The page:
Anti-cheat, the big missing puzzle piece for Linux with Windows games run through Proton, it's finally moving in the right direction too. In our original wishlist for what was code-named the Steampal, we mentioned how online gaming was a sore spot due to the likes of Easy Anti-Cheat and BattlEye not working but Valve do say "We’re working with BattlEye and EAC to get support for Proton ahead of launch." and so we might finally be able to play the likes of Apex Legends, PUBG and more on a Linux desktop and the Steam Deck. A huge win for everyone to be sure.

Going by what Valve has said, they have plenty of work for Proton that is not yet public which we should hopefully see before the Steam Deck releases, that way they can ensure plenty of desktop Linux testing which would put them in a good position for launch.

Let's talk about the pricing too. As a reminder the Steam Deck devices come across three editions at £349 ($399), £459 ($529) and £569 ($649). Each version has more and faster storage than the previous, with the top-end having the anti-glare screen too. The higher model also gives you a special carry case and other little niceties. Considering the type of device it is, it's a shame the anti-glare is only on the most expensive version. Hopefully it won't be long before we see Valve or others create an anti-glare cover specially for it. Compared with the pricing on the Nintendo Switch (£279.99 original, £309.99 OLED model), it's quite aggressive given the higher specifications and masses more games.

The pricing should put the Steam Deck in a good position, and Valve CEO Gabe Newell even said to IGN that the price-point was "painful" and they're hoping to sell "millions" of units. Valve also aren't thinking about it in terms of having to shift multiple games per-device, they're more focused long-term on if it's the right product and mentioned about opening up this new category for other vendors to make devices.

Emulation is something to think about too. While obviously Valve are focusing on the bigger fish, this is going to end up being a hugely fun device for retro gaming too. You even have RetroArch on Steam (in Beta currently), which will have a bunch of different emulators ready for you and RetroArch supports Linux with a native build too. That can't be underestimated as helping shift a good few units.

Game streaming? Yeah, it will enable more of that too. Since it has the full desktop mode, loading up the likes of Stadia, GeForce NOW and Xbox Cloud Gaming should be just a few clicks away.

How about some game development? Well, there's game engines available directly on Steam like Godot Engine which offers a native Linux build of the editor and exported games support Linux natively too. Compile times might be an issue, but the point is the possibilities of the Steam Deck just keep on giving.

Thinking back to the original SteamOS and Steam Machines, there was a problem with the Steam Hardware Survey. SteamOS using Big Picture Mode didn't ever show the opt-in survey box, so it was seemingly never counted. Valve obviously know all the details but we could never see. How will they show it this time? Hopefully it won't be missed. Interestingly, since it's a PC and you can install whatever you want on it (even a different operating system), will they show it like VR devices and count who has used one recently, or will it actually show SteamOS 3 in the main operating system list? That will be interesting to see.

We're also very curious to see if Valve will actually show some kind of "optimized for Steam Deck" label. They've said they want pretty much everything to work on it, either through Linux native titles or Proton but how will users know what to buy without going to external and unofficial websites that often have dubious user reports? We think they're going to need something to show it at least officially. This has yet to be mentioned by Valve.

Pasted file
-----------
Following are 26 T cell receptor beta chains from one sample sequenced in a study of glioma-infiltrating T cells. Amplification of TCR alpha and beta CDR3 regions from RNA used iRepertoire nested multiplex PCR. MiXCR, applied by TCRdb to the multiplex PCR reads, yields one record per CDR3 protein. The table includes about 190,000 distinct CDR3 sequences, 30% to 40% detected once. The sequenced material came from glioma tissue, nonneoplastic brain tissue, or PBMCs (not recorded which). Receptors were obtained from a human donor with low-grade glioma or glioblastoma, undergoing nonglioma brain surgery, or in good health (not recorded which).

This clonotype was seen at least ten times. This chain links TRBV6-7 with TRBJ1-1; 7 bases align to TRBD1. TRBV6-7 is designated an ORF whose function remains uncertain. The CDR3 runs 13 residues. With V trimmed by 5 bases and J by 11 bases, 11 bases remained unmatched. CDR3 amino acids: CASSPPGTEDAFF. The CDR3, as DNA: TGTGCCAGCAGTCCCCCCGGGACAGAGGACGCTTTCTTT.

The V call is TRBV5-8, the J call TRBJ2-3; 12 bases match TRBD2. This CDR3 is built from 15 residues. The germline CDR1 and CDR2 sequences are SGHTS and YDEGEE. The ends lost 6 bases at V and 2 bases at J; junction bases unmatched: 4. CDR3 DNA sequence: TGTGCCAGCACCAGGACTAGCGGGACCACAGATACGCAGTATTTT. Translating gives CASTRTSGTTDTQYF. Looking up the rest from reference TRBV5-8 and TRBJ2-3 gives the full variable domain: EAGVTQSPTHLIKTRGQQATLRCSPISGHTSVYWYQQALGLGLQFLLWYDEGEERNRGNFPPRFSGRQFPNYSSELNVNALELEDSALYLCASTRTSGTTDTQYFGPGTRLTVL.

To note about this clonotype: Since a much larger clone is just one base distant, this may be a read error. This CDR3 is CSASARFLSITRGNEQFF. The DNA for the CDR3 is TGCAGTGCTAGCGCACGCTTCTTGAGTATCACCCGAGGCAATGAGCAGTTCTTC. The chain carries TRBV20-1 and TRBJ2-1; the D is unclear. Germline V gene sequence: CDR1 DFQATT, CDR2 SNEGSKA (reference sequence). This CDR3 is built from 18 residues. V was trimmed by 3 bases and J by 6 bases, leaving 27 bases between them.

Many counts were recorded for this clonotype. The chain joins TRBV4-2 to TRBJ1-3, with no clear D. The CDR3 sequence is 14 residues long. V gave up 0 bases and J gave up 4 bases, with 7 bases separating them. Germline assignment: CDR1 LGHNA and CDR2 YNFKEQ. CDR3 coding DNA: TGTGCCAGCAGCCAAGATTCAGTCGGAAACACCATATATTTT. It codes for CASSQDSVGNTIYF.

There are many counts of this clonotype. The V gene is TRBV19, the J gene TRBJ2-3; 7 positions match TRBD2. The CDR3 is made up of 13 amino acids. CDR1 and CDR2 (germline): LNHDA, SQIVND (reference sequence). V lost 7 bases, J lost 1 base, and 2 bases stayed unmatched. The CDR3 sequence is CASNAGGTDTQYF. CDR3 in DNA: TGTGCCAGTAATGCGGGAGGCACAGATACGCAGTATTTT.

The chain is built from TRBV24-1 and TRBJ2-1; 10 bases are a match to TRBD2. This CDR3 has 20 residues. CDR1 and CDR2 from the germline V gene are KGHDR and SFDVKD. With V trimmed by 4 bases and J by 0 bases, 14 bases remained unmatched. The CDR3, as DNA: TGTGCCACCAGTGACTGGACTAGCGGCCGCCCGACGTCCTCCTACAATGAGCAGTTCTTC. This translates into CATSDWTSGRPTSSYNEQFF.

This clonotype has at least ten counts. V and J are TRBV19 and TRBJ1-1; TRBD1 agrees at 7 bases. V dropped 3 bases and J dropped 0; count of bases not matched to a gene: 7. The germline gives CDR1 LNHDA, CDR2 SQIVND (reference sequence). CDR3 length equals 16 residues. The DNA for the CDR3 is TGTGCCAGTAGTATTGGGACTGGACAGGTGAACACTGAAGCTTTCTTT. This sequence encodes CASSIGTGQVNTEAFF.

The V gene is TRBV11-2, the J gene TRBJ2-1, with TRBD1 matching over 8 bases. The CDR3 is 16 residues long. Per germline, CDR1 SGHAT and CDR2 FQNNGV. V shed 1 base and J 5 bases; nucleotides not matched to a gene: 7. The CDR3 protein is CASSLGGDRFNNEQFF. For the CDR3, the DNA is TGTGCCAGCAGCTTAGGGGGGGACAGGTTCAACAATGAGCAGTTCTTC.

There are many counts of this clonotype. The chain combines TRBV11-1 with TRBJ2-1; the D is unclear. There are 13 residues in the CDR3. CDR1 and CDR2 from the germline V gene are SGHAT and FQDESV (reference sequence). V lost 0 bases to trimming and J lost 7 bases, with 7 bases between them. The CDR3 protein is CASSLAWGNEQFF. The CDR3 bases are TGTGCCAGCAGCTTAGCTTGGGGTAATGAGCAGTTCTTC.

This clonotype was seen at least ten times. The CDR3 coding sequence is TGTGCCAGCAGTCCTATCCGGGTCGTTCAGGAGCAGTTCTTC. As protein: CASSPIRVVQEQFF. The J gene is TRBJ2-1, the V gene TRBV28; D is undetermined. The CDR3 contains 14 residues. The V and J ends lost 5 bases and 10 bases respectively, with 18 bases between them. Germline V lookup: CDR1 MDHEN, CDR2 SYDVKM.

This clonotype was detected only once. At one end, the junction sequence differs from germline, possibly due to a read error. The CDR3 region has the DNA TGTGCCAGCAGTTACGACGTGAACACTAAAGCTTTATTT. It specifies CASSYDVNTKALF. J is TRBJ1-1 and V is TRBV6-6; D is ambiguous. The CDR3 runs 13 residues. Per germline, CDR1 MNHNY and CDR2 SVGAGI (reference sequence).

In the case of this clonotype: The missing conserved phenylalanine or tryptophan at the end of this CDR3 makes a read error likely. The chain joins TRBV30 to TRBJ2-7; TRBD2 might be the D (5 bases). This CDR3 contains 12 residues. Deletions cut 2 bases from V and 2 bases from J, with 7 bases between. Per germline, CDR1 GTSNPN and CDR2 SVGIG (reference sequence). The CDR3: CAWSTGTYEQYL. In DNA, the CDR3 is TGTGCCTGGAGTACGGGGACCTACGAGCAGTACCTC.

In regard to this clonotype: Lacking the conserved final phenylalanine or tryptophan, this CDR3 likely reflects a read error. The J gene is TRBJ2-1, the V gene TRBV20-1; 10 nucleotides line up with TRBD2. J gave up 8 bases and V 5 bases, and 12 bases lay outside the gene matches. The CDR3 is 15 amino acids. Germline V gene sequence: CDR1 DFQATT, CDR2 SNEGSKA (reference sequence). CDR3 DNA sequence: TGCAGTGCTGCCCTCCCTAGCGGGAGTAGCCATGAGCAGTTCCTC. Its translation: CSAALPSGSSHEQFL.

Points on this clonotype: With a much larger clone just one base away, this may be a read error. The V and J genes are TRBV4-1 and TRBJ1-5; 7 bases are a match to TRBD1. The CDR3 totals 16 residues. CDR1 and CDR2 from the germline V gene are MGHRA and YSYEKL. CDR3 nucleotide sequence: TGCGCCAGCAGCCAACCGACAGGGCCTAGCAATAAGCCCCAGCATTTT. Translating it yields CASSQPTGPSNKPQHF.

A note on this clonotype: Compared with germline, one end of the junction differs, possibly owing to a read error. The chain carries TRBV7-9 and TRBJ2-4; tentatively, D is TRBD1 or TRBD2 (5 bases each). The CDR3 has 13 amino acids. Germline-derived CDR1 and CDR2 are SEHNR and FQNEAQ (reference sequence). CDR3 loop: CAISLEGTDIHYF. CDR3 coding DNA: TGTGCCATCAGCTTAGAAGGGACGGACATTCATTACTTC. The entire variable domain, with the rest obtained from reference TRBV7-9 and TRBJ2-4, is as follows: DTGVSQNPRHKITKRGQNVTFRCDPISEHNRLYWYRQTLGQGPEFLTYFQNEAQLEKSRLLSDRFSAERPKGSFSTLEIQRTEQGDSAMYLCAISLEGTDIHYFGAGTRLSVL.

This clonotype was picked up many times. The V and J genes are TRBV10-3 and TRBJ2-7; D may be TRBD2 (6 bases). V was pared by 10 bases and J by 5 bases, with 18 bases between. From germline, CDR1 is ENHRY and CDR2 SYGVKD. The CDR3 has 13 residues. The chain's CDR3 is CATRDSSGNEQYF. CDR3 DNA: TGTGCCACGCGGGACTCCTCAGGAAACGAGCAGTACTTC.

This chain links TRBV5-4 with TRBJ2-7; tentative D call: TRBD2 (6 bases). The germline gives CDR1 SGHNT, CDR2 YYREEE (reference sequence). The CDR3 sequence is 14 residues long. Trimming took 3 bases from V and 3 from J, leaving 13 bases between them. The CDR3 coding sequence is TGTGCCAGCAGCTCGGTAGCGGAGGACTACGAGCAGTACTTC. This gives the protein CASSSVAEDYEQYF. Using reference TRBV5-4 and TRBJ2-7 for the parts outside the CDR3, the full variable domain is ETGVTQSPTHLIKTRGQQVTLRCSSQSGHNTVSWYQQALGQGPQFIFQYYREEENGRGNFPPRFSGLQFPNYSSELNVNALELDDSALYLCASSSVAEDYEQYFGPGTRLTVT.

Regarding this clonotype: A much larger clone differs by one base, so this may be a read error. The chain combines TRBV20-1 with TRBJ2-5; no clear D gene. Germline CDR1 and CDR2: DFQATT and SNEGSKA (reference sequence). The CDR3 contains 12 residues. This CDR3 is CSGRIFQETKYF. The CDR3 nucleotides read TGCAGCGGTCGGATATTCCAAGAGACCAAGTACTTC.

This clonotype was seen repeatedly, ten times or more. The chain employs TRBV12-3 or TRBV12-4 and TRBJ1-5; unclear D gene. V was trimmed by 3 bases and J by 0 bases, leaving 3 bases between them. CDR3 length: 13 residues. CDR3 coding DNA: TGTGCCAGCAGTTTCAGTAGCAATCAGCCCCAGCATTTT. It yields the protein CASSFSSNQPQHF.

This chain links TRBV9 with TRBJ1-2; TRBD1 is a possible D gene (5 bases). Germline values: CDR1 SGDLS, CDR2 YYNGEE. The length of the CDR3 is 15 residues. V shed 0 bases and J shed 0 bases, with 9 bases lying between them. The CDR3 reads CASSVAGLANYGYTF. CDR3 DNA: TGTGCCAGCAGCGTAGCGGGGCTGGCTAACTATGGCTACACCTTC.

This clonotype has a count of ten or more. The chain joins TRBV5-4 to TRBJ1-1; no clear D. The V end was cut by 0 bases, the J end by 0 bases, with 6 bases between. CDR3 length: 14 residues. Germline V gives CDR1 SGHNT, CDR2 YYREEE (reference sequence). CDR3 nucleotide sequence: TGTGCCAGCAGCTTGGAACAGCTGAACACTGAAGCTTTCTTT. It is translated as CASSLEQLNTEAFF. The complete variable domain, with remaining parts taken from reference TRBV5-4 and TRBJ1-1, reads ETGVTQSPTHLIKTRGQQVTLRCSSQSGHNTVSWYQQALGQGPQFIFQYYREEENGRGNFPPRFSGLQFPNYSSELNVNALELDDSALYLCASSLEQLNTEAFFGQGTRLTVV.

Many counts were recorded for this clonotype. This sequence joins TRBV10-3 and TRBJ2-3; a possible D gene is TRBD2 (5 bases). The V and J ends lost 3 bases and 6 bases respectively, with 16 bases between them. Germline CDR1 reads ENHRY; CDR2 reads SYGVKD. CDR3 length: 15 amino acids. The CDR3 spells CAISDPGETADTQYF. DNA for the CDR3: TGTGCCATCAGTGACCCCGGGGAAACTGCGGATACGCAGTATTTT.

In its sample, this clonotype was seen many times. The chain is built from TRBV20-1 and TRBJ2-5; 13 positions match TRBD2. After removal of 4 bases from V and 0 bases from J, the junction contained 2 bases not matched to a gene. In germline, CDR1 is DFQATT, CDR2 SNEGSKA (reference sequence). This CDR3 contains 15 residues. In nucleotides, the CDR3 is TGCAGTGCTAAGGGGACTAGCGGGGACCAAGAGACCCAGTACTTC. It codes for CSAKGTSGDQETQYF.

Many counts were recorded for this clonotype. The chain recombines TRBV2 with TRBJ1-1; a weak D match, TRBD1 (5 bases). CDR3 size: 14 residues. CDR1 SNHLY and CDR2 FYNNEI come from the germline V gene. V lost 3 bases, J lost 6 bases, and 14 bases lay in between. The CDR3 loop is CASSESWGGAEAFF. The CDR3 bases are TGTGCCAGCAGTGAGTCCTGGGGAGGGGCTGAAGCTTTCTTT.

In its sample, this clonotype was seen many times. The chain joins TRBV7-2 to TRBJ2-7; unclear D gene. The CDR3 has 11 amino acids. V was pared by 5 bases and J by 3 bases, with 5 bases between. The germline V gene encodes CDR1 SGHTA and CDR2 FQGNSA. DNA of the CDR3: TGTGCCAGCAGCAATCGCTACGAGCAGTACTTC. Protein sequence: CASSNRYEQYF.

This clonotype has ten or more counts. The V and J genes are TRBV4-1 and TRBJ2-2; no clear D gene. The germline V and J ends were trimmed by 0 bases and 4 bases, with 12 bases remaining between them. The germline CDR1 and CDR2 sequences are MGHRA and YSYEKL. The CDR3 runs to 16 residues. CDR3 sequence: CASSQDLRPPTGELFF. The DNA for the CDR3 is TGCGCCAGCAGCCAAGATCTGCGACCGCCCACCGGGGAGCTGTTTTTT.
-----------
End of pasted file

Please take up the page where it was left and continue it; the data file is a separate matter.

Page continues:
No matter what happens with it, Valve has possibly truly opened up a whole new market.

What about for us, GamingOnLinux? Naturally, we're going to be grabbing a device to test and report on specifically for the Linux audience. We're hoping to continue being at the front of it all. We're hoping to do regular games testing across the Steam Deck and desktop Linux together, in addition to everything else we cover.

You can pre-order it from today around 6PM BST / 5PM UTC / 10AM PDT from the Steam Store. There's a fee to place your reservation at $5/£4, which applies only to the specific model you pick - you can't change it unless you cancel and re-do it. That fee is used against the price of the unit, or refunded if you don't actually order one. Valve are also fully aware of scalpers, so they've made sure you can only pre-order if your Steam account has made a purchase before June 2021 for the first 48 hours and you can only order one. Your invitation to then properly order will be hopefully some time before the end of December 2021.

To repeat what we said in our coverage of the Steam Deck announcement: is this the holy grail of Linux gaming? Could be.

Will you be buying one?

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ShabbyX 17 Jul
Quoting: Eike
Quoting: dubigrasuI'm pretty sure many will do that, basically almost all the Steam Machines (old and new) were stripped of SteamOS and went full Windows, the same with many Atari machines.
The poor game selection was definitely a factor for that, and hopefully it will be not the case for Steam Deck, but many gamers are enthusiast tinkerers and installing a familiar and proven OS is the least of their worries.

Hm. While I'd be confident to change OS on a Steam Machine - a PC box -, I'd be less confident to do so on a specialized integrated system like the Steam Deck.

I think Valve could easily swy people here. I would agree with you if valve's message was "yes you can install windows but it's not supported" which casts doubts in people. But they actually say "can you install windows? Big resounding yes, [no worries, will definitely work]" which makes people confident they could do it.
sub 17 Jul
Quoting: VisharWin 11 on Steam deck 64BG version...